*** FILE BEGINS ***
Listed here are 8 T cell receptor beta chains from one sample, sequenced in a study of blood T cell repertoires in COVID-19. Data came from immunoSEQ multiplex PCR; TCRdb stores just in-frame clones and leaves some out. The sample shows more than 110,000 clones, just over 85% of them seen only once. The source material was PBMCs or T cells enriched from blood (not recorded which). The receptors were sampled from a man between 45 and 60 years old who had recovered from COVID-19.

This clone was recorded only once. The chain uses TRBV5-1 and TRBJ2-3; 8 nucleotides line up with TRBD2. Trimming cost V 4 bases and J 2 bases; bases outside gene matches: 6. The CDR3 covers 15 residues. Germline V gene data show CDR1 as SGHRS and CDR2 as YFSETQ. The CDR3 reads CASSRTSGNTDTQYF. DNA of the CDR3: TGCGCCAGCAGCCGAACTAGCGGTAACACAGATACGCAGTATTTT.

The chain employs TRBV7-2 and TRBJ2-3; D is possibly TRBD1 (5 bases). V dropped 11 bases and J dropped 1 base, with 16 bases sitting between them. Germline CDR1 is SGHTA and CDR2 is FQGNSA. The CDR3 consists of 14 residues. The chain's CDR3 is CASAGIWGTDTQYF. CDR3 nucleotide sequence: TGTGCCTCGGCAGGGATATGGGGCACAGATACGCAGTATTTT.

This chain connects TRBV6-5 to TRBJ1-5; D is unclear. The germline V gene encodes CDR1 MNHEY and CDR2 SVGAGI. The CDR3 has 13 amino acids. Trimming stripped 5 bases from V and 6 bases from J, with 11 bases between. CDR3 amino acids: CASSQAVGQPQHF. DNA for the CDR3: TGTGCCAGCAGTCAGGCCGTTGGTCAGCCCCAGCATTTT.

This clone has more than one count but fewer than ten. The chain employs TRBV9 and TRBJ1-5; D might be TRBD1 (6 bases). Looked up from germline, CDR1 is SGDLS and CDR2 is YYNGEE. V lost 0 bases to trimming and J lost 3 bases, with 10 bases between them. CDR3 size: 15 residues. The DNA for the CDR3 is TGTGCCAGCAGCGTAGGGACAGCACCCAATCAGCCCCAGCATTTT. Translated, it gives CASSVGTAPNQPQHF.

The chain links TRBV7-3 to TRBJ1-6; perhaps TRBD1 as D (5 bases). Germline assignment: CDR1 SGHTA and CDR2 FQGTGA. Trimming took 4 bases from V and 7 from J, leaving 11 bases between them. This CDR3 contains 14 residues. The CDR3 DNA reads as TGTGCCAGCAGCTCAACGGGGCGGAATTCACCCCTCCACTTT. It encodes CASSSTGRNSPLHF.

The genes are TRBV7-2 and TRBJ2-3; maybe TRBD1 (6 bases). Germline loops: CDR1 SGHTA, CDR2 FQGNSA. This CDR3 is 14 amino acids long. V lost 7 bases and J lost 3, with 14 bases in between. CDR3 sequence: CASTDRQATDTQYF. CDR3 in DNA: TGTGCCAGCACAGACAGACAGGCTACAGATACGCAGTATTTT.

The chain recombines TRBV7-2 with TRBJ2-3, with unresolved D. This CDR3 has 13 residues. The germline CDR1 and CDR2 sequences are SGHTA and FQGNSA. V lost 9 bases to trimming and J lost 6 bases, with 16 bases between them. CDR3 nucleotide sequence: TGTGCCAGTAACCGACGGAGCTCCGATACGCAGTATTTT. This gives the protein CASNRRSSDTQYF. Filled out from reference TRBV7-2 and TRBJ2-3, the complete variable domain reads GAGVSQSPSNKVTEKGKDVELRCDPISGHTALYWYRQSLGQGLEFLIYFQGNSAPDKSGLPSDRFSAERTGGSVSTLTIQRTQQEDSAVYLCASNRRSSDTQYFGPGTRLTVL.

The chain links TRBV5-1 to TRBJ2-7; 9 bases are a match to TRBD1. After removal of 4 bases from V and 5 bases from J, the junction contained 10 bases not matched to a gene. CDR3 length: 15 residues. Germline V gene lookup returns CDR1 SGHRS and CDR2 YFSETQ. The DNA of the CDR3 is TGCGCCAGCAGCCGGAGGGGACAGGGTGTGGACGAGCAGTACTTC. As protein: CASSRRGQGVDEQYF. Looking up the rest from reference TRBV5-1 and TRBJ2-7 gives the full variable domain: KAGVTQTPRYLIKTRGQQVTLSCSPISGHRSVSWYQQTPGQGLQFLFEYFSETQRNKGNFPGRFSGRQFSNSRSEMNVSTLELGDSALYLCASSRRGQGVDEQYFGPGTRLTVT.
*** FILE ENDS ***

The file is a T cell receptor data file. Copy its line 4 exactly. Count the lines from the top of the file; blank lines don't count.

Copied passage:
This chain connects TRBV6-5 to TRBJ1-5; D is unclear. The germline V gene encodes CDR1 MNHEY and CDR2 SVGAGI. The CDR3 has 13 amino acids. Trimming stripped 5 bases from V and 6 bases from J, with 11 bases between. CDR3 amino acids: CASSQAVGQPQHF. DNA for the CDR3: TGTGCCAGCAGTCAGGCCGTTGGTCAGCCCCAGCATTTT.